|O'DONNELL, THOMAS - University Of Missouri|
|GOYNE, KEITH - University Of Missouri|
|MILES, RANDALL - University Of Missouri|
|ANDERSON, STEPHEN - University Of Missouri|
|Sudduth, Kenneth - Ken|
Submitted to: Geoderma
Publication Type: Peer Reviewed Journal
Publication Acceptance Date: 12/8/2010
Publication Date: 3/15/2011
Citation: O'Donnell, T.K., Goyne, K.W., Miles, R.J., Baffaut, C., Anderson, S.H., Sudduth, K.A. 2011. Determination of representative elementary areas for soil redoximorphic features by digital image processing. Geoderma. 161:138-146.
Interpretive Summary: Soil redoximorphic features (SRFs) are patches of different color soil material found in soil horizons. They are formed by chemical reactions associated with alternating periods of aeration and water saturation. They provide scientists and land managers with information about past and present soil moisture regimes and are thus useful in land management decisions. The standardization of SRF quantification requires an objective determination of the representative elementary area (REA), the minimum area needed so that measurements are independent of the sample size and account for spatial variations. The objectives of this study were to define, determine, and compare this minimum area for features of low and high color intensity, present in claypan soils of northeastern Missouri, USA, at different soil depths, and for different landscape positions. Results showed that large soil cores (greater than 8 cm [3.2”] diameter) are necessary to accurately quantify features of high color intensity. For low color intensity features, a greater than or less than 5 cm [2”] diameter core is recommended to reach an REA, allowing accurate quantification for soil classification purposes and hydric soil determinations. Federal agencies requiring quantifiable measures of soil pedofeatures for land management decisions may greatly benefit from determining these minimum measurement scales and ensuring appropriate data collection methods.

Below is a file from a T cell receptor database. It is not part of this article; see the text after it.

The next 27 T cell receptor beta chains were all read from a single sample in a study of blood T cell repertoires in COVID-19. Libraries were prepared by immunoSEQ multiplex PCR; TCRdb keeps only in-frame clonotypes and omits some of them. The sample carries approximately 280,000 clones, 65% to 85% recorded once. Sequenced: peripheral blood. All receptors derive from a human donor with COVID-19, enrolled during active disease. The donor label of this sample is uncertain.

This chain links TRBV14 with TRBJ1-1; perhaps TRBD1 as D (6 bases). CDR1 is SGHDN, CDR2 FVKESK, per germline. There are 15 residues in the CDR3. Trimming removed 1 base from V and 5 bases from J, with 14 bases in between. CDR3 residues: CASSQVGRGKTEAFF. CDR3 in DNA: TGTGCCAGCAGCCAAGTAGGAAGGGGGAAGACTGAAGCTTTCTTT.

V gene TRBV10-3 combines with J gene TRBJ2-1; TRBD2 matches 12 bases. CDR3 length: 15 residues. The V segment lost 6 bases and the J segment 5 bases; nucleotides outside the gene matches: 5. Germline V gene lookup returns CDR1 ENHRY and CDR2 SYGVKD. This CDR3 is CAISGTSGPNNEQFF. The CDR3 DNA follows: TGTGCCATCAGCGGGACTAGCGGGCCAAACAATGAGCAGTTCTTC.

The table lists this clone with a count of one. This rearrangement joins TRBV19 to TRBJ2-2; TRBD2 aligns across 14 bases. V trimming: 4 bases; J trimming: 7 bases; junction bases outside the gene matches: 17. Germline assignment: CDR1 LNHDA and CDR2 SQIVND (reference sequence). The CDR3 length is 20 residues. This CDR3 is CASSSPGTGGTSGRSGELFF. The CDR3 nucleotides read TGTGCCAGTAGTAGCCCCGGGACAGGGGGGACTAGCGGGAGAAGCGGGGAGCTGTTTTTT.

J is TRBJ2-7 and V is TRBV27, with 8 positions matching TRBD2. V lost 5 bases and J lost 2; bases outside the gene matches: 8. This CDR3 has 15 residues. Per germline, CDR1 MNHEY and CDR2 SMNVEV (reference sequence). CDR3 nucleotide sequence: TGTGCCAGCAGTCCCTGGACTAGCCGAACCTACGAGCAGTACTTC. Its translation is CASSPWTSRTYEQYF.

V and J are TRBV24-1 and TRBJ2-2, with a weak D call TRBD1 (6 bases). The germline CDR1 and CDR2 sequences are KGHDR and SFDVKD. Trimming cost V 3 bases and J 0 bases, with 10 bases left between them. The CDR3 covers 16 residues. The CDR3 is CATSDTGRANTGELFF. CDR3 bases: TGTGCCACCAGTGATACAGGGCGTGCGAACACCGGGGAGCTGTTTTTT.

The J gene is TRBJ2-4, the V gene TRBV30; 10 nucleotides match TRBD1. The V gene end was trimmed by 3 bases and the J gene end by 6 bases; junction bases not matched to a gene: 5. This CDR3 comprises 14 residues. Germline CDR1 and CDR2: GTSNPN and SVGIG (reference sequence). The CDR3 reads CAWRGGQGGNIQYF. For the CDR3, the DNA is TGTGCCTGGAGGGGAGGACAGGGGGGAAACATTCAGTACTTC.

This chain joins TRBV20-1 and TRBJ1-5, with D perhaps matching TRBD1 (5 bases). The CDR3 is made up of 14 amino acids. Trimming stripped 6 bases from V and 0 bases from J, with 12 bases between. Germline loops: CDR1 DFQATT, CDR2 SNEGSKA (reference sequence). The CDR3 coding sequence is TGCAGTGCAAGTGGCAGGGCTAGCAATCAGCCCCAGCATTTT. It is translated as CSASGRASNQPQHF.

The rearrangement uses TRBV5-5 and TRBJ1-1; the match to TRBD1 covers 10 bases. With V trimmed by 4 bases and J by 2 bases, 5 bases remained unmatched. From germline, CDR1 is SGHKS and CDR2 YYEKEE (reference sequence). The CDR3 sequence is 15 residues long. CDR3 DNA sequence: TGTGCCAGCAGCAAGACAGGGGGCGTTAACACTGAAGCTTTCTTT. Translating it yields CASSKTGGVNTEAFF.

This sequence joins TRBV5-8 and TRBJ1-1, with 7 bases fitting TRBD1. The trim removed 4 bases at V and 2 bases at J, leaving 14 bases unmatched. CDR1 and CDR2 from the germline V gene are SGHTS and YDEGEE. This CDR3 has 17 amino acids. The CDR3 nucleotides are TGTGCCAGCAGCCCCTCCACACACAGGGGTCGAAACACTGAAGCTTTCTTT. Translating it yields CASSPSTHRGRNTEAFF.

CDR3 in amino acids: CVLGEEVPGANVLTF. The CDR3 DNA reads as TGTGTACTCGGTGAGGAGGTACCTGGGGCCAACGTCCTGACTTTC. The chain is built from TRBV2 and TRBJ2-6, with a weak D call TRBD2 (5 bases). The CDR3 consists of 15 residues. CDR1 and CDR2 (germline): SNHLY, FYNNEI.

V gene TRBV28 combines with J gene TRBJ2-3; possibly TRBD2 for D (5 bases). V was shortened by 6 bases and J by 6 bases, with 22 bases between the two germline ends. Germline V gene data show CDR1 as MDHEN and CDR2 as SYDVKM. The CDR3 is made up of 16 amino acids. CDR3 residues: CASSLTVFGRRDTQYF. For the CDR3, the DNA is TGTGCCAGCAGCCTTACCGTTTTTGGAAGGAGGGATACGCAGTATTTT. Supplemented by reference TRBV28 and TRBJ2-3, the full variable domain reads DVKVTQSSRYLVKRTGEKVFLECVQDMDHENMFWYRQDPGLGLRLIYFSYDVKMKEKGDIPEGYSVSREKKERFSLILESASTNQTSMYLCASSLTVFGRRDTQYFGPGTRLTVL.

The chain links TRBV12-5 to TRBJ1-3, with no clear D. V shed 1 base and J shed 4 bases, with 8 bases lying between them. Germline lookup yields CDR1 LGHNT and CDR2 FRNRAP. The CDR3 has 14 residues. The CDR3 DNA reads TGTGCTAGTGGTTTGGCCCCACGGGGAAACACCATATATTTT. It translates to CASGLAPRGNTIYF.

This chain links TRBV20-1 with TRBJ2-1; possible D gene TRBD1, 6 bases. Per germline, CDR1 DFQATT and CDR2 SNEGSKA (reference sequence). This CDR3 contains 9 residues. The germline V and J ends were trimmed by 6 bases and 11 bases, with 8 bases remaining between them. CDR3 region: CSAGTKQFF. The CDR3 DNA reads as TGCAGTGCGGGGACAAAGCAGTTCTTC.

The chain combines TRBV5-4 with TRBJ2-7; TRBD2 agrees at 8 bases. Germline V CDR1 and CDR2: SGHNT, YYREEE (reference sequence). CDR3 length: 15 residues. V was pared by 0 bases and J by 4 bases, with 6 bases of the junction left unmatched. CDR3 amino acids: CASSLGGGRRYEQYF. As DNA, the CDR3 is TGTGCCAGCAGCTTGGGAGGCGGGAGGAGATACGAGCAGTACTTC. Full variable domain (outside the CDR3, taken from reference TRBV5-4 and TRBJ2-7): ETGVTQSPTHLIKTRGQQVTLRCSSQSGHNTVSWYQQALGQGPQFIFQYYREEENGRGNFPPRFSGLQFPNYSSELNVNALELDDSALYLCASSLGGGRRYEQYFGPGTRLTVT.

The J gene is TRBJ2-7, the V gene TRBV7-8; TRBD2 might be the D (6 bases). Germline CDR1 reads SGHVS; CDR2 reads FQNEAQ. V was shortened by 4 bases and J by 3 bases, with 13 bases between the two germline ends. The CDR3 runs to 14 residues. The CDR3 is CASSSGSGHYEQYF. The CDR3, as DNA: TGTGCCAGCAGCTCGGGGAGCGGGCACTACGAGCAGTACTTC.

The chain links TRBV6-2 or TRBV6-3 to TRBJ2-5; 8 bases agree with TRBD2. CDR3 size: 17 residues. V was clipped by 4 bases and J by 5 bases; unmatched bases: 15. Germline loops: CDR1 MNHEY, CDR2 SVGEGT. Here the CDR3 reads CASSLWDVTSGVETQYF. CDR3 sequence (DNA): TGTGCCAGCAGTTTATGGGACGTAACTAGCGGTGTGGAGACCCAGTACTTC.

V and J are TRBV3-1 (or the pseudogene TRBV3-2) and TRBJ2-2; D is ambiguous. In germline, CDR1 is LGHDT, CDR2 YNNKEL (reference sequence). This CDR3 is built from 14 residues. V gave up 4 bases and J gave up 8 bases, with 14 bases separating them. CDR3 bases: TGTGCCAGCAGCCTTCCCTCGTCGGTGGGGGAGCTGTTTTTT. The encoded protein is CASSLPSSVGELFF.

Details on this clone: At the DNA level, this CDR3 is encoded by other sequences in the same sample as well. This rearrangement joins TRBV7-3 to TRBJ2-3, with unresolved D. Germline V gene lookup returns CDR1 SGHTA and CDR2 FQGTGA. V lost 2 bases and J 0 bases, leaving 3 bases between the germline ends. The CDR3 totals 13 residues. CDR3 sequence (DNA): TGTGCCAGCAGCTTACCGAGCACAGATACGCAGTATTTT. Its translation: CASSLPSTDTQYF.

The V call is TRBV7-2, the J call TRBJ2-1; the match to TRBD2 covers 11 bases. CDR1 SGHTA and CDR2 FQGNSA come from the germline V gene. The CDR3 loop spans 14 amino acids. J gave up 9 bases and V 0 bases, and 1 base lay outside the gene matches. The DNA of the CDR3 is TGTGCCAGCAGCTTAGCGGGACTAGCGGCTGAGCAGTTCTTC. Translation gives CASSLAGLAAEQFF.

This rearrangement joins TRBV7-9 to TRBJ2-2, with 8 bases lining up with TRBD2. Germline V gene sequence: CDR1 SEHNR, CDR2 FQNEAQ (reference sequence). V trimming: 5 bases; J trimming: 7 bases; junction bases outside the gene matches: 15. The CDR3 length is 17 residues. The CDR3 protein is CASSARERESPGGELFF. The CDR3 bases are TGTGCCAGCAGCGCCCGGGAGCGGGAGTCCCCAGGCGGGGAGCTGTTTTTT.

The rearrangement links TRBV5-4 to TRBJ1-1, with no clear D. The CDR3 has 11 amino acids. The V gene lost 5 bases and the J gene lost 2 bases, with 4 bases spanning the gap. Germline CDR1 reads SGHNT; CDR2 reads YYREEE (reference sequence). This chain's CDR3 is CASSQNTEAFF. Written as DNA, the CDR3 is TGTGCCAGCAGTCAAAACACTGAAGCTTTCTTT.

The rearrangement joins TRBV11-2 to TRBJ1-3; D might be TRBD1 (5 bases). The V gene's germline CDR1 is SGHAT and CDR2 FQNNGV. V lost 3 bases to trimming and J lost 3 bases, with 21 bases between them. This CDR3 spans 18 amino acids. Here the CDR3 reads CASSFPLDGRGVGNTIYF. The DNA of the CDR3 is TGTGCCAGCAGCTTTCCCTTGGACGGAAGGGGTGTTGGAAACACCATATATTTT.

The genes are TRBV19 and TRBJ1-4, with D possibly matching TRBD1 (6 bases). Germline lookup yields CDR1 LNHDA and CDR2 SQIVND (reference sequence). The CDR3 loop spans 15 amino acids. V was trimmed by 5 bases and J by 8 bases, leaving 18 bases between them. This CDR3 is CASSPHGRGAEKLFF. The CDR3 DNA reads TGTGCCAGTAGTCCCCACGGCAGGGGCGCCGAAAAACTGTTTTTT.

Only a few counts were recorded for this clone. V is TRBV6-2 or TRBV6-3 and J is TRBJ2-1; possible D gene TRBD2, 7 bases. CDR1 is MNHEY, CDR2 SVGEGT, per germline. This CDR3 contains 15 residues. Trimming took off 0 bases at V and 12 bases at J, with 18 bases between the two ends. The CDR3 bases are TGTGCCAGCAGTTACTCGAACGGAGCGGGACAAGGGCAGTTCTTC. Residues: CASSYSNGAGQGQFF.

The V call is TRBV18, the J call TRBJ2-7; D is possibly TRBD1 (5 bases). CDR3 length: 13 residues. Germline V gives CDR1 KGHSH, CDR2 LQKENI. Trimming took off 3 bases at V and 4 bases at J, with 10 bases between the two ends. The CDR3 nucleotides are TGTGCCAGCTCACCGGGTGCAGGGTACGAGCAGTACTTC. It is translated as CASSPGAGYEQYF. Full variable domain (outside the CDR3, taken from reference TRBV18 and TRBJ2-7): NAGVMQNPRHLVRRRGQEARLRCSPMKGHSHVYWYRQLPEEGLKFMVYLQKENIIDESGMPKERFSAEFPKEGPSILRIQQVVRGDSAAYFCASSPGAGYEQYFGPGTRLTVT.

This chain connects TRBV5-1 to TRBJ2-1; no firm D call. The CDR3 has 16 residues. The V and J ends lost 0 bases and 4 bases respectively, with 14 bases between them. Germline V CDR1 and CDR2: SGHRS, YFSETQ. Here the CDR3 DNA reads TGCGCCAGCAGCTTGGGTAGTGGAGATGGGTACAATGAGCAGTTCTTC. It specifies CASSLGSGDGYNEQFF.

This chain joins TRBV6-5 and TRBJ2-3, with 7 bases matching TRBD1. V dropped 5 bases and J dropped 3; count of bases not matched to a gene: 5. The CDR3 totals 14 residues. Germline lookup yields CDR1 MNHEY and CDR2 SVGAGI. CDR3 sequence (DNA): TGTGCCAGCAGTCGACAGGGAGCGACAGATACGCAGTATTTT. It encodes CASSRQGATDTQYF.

Technical Abstract: Photography has been a welcome tool in documenting and conveying qualitative soil information. When coupled with image analysis software, the usefulness of digital cameras can be increased to advance the field of micropedology. The determination of a Representative Elementary Area (REA) still remains a critical information need for soil scientists so that field measurements are independent of sample size and account for spatial heterogeneity. An objective of this study was to define and determine an REA for Low Chroma and High Chroma soil redoximorphic features (SRFs) present in claypan soils of northeastern Missouri, USA using a digital camera and image classification techniques. An additional objective was to examine REA differences between these two SRF types, soil depths, and landscape positions to highlight sampling considerations when quantifying SRFs in the field. Three metrics were chosen to quantify SRF heterogeneity, including percent occurrence, mean Euclidean distance, and the Interspersion/Juxtaposition Index. The relative change in these metrics was determined for 16 image sizes ranging from 2.5 cm2 to 40 cm2 and used to identify an REA. Results showed REAs (mean plus or minus SE) for Low Chroma (17.7 cm2 plus or minus 0.4) and High Chroma (25.4 cm2 plus or minus 0.7) were significantly different (Alpha=0.05). Further review of REAs indicated large sampling diameters (greater than 8 cm) are necessary to simultaneously capture REAs of Low Chroma and High Chroma SRFs. When SRFs were considered separately, a greater than or less than 5 cm diameter core is recommended to reach an REA for Low Chroma, allowing accurate quantification for soil classification purposes and hydric soil determinations. Federal agencies requiring quantifiable measures of soil pedofeatures for land management decisions may greatly benefit from determining these minimum measurement scales, ensuring appropriate data collection methods in the future.